Fossil Fuel Map

Al-Basrah, Basra, Iraq

Loading map...

Al-Basrah, commonly referred to as Basra, is a historic city located in southern Iraq. It is situated along the Shatt al-Arab river, close to the Persian Gulf. Basra is known as the economic and cultural hub of the region, with a rich history that dates back thousands of years. With a population estimated to be around 3.5 million people, it is the third-largest city in Iraq.

Basra's energy dependency on fossil fuels is significant, as is the case with much of Iraq. Approximately 95% of the city's energy usage comes from fossil fuels, primarily oil and natural gas. This heavy reliance on fossil fuels can be attributed to several factors, including the abundance of oil reserves in the region, the historical focus on oil extraction and production, and the lack of diversification in the energy sector.

The current energy situation in Basra can be traced back to the past decision-making processes and policies of Iraq's oil industry. Iraq has one of the largest oil reserves globally, and the extraction and exportation of oil have been the primary drivers of the country's economy for decades. The focus on oil production and exportation has led to a neglect of other energy sources and a heavy dependence on fossil fuels.

Recognizing the need to reduce dependency on fossil fuels and transition toward clean energy, there have been efforts to introduce renewable energy sources in Basra and across Iraq. The government has initiated several projects aimed at diversifying the energy mix and promoting sustainable practices. These include the development of solar power plants, wind farms, and the exploration of geothermal energy options. However, the transition to clean energy is a gradual process that requires substantial investments, technological advancements, and a shift in the overall energy infrastructure.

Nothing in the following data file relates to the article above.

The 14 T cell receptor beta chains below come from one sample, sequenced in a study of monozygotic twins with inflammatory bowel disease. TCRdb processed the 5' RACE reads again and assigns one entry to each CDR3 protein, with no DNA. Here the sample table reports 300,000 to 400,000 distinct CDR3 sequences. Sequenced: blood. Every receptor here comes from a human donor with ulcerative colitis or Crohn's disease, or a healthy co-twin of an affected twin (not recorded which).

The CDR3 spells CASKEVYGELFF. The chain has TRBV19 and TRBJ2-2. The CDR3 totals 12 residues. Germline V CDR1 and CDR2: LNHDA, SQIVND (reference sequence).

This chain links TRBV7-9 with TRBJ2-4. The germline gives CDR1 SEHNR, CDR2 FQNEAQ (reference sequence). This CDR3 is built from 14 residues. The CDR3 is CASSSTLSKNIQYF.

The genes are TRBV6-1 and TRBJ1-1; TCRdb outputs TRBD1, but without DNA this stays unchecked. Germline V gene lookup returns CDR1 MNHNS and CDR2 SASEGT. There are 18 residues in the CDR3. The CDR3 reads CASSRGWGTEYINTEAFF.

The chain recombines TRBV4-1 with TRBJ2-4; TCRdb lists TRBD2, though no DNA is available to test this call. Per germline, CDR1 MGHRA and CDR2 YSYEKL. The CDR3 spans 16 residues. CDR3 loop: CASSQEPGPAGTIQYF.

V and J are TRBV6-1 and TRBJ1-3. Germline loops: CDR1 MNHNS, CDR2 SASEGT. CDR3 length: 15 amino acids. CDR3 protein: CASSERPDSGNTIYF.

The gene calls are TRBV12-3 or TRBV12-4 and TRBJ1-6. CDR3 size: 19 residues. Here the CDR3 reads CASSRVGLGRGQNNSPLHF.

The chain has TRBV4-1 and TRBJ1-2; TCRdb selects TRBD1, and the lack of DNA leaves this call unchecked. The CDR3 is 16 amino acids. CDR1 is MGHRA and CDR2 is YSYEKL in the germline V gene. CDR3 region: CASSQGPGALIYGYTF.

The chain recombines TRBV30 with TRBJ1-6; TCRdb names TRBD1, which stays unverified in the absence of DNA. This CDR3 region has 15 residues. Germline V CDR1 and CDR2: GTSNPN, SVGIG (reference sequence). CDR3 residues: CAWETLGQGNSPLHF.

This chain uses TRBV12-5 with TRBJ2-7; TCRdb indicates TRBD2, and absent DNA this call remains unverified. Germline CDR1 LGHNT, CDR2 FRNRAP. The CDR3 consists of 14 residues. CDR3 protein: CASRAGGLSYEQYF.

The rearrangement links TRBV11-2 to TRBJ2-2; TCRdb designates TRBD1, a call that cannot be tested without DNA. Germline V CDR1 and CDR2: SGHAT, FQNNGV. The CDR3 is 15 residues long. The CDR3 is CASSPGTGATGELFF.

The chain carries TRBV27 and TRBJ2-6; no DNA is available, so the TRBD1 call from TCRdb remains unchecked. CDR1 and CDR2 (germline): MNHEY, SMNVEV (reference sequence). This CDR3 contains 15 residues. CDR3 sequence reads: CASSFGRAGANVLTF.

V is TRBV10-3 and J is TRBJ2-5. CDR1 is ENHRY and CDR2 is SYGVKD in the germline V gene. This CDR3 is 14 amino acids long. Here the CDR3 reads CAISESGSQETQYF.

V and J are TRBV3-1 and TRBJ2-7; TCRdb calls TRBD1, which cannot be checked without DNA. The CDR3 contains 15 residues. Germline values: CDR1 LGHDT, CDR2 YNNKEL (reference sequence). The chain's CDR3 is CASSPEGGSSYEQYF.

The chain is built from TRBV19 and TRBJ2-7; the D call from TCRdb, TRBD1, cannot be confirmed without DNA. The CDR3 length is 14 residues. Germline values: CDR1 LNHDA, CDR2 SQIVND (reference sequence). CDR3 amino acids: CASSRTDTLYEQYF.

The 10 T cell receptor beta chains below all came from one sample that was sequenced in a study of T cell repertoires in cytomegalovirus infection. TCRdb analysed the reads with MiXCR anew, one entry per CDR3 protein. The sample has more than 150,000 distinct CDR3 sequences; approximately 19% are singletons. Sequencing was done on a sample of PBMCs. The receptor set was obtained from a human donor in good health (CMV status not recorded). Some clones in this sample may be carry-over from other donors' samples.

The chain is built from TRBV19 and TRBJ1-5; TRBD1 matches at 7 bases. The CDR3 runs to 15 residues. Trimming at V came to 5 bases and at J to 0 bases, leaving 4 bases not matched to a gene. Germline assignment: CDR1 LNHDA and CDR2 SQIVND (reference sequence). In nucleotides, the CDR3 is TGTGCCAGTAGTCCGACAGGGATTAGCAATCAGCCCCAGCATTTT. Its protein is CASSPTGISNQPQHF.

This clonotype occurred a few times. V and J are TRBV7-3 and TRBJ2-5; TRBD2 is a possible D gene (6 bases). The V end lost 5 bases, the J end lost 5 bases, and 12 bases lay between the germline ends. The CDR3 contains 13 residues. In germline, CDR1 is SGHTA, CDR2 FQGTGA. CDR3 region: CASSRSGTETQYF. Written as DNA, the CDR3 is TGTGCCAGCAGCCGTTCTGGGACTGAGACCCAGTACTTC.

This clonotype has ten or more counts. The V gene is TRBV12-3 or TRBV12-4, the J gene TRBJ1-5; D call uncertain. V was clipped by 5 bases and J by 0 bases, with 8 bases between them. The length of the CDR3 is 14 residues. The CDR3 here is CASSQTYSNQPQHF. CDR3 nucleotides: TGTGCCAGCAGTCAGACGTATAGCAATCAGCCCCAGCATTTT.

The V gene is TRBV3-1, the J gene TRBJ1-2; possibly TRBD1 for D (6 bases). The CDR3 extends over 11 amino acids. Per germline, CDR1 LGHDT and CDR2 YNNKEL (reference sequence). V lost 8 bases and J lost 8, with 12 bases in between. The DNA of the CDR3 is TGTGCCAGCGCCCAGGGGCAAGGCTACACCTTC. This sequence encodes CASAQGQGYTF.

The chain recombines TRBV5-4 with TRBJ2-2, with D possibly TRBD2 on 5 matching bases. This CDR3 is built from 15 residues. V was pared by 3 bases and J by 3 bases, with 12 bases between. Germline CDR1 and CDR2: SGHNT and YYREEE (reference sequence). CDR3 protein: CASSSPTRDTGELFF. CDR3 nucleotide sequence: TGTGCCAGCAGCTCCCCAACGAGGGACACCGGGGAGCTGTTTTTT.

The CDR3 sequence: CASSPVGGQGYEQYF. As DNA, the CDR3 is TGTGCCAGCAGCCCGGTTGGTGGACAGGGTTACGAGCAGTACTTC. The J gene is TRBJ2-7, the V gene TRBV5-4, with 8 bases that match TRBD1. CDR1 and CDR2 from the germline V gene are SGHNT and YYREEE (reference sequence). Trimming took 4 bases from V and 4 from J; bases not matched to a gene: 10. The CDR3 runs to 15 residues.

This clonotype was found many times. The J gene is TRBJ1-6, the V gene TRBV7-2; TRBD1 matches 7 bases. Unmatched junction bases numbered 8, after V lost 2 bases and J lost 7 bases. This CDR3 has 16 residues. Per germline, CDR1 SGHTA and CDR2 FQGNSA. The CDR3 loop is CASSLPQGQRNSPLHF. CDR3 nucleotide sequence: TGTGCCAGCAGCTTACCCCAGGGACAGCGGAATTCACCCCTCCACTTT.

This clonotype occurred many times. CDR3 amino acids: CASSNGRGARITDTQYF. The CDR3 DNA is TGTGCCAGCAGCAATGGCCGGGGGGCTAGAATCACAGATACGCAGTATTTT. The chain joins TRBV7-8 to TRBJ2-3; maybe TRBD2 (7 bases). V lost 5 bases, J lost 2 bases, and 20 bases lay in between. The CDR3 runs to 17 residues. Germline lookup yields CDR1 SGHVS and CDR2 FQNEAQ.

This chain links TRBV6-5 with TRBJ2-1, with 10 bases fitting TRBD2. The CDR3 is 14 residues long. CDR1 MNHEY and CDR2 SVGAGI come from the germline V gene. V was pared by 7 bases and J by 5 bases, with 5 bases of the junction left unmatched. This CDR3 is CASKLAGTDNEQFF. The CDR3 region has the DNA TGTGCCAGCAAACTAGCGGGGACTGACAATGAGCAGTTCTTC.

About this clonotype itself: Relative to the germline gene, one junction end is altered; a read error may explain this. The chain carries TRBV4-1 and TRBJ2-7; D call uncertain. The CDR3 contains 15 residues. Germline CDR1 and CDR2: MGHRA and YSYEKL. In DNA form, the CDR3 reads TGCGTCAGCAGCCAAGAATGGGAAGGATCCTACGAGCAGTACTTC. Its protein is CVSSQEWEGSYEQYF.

Basra is home to several landmarks and attractions that showcase its rich cultural heritage. One such landmark is the Basra Citadel, an ancient fortress that dates back to the Abbasid era. It stands as a testament to the city's historical significance and offers panoramic views of the surrounding area. The Shatt al-Arab Corniche, a beautiful promenade along the river, is a popular destination for locals and tourists alike, providing a serene environment for leisurely walks and picnics.

The people of Basra are known for their warm hospitality, and the city's vibrant marketplaces offer a glimpse into the local culture and traditions. The residents have adapted to the challenging living conditions imposed by the region's extreme climate, with scorching summers and mild winters. Traditional industries such as fishing and agriculture play a significant role in the local economy, while the oil sector remains the primary source of employment and revenue.

Basra, Iraq, is a historic city with a population of approximately 3.5 million people. It heavily relies on fossil fuels for its energy needs, with an estimated 95% dependency on oil and natural gas. This dependency can be attributed to the abundance of oil reserves in the region and the historical focus on oil production. Efforts are being made to reduce the reliance on fossil fuels and transition towards clean energy sources, including the development of renewable energy projects. Basra boasts cultural landmarks such as the Basra Citadel and the Shatt al-Arab Corniche, and its people are known for their hospitality. Traditional industries and the oil sector remain significant contributors to the local economy.